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Former British prime minister John Major said it would be unacceptable and against tradition to shut down Parliament, and he would seek a court ruling to overturn it if it happened.

Peter Nicholls/Reuters

A former British prime minister threatened Wednesday to take Conservative Party leadership candidate Boris Johnson to court if he tries to suspend Parliament to deliver a U.K. departure from the European Union without a deal.

John Major told the BBC it would be unacceptable and against tradition to shut down Parliament, and he would seek a court ruling to overturn it if it happened. Major’s suggestion is important because Parliament has repeatedly signalled its opposition to a no-deal Brexit, but has no obvious way of stopping it. A legal challenge offers a potential new route.

“You cannot and should not bypass Parliament in this fashion,” Major said. “I cannot imagine how anyone could conceivably think that is right.”

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Major’s comments follow a televised debate between Johnson and Jeremy Hunt, the two men seeking to replace Theresa May as Conservative leader and prime minister.

Johnson, who has said leaving the EU by the scheduled date of Oct. 31 is a “do or die” matter, refused to rule out bypassing Parliament to prevent lawmakers from blocking a no-deal departure.

“I’m not going to take anything off the table, any more than I’m going to take no-deal off the table,” Johnson said. “I think it’s absolutely bizarre at this stage in the negotiations for the U.K. – yet again – to be weakening its own position.”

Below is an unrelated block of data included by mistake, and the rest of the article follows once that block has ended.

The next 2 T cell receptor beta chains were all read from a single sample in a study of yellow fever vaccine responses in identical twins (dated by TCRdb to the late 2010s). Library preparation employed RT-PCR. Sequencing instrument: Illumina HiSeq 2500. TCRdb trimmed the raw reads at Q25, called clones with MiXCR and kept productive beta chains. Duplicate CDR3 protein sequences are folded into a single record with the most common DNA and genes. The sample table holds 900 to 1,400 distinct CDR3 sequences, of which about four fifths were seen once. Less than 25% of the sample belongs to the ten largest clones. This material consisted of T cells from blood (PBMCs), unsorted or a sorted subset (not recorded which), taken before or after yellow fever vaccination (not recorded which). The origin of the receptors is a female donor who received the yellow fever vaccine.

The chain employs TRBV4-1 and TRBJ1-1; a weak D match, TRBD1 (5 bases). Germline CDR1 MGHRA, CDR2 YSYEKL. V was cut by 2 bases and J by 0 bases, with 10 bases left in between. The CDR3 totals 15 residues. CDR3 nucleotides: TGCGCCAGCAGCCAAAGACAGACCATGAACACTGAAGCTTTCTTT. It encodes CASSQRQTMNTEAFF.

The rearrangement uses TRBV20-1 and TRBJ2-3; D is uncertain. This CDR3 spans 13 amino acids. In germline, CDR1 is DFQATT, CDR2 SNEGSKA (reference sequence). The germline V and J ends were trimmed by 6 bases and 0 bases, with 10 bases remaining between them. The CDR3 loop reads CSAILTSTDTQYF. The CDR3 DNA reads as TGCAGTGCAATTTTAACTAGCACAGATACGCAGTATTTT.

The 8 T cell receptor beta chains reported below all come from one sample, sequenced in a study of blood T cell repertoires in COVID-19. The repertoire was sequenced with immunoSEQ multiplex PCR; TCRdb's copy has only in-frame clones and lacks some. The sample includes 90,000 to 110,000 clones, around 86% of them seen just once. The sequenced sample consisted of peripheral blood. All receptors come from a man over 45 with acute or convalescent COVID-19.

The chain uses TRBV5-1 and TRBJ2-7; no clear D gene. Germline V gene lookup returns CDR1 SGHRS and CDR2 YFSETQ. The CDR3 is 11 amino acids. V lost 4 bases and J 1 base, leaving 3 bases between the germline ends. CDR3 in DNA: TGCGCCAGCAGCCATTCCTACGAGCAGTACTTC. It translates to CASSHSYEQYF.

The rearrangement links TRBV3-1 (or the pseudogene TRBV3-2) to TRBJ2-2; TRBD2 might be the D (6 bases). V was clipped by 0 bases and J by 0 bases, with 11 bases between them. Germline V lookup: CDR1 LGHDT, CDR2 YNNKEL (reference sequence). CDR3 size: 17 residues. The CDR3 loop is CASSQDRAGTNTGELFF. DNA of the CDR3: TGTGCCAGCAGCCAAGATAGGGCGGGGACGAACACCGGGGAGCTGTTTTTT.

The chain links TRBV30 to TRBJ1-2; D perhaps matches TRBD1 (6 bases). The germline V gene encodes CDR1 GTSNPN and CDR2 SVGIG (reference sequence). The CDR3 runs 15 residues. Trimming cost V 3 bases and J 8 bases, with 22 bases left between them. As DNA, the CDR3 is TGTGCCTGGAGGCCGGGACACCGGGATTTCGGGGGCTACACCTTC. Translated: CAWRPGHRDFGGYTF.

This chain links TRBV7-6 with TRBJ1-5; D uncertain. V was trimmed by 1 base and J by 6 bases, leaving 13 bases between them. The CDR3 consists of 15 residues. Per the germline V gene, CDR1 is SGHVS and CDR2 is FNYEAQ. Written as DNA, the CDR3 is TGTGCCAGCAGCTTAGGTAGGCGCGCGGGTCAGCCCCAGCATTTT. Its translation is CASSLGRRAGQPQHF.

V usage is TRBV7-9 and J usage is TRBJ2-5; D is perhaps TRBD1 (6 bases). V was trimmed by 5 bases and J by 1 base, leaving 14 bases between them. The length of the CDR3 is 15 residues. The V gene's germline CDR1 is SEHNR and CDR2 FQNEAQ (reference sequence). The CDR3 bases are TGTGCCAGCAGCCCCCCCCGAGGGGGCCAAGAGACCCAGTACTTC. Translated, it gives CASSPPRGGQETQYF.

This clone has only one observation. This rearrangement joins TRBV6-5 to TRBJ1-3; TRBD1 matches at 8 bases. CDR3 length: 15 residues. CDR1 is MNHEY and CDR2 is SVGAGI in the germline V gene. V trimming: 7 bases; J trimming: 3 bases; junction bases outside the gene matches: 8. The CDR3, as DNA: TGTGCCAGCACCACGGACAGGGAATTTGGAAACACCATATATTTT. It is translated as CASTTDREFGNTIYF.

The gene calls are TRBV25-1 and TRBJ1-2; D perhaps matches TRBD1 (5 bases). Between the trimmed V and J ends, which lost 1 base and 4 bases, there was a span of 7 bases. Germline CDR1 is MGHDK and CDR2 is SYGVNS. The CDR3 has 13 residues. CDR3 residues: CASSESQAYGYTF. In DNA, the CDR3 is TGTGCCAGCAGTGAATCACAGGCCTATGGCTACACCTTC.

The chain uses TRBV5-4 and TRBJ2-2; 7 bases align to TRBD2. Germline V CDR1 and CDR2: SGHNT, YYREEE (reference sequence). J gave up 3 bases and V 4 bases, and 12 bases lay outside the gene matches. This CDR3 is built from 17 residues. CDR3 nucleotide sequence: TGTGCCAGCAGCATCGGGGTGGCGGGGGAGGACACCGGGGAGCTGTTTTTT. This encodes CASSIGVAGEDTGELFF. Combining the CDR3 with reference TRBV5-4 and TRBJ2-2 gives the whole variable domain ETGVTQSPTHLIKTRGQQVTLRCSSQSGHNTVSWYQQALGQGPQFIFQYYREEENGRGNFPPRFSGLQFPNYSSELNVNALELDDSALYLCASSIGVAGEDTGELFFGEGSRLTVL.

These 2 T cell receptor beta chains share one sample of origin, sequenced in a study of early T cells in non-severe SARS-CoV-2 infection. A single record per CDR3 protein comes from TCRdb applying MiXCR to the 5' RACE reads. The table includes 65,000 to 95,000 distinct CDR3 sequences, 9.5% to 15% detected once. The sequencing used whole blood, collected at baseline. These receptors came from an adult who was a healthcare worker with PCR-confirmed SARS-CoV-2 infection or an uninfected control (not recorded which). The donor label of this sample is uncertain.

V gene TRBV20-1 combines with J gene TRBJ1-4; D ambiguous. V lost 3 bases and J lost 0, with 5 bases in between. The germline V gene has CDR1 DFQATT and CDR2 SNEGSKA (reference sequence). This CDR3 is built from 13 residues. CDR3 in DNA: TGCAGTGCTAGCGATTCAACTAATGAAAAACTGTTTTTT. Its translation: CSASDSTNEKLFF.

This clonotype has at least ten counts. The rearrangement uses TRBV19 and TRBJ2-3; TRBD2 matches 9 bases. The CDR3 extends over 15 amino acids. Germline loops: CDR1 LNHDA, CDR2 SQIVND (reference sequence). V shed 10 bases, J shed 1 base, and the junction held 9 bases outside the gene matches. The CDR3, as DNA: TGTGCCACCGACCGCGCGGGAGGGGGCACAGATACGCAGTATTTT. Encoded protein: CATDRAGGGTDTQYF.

Hunt flatly rejected the idea and suggested it was dangerous.

“When that has happened in the past, when Parliament has been shut down against its will, we actually had a civil war,” Hunt said, referring to the 17th-century showdown between royalists and Parliament over how the country would be governed. Parliament won. King Charles I was tried and executed.

A move to send lawmakers home early – known as proroguing Parliament – would require the formal approval of Queen Elizabeth II. Major said such a request would drag the usually neutral monarch into a constitutional controversy.

“There is no conceivable justification, wherever we are, in closing down Parliament to bypass its sovereignty,” Major said. “I seem to recall that the Brexiteers, led by Mr. Johnson, actually campaigned in the referendum for the sovereignty of Parliament … They can’t be concerned for the sovereignty of Parliament except when it is inconvenient to Mr. Johnson.”

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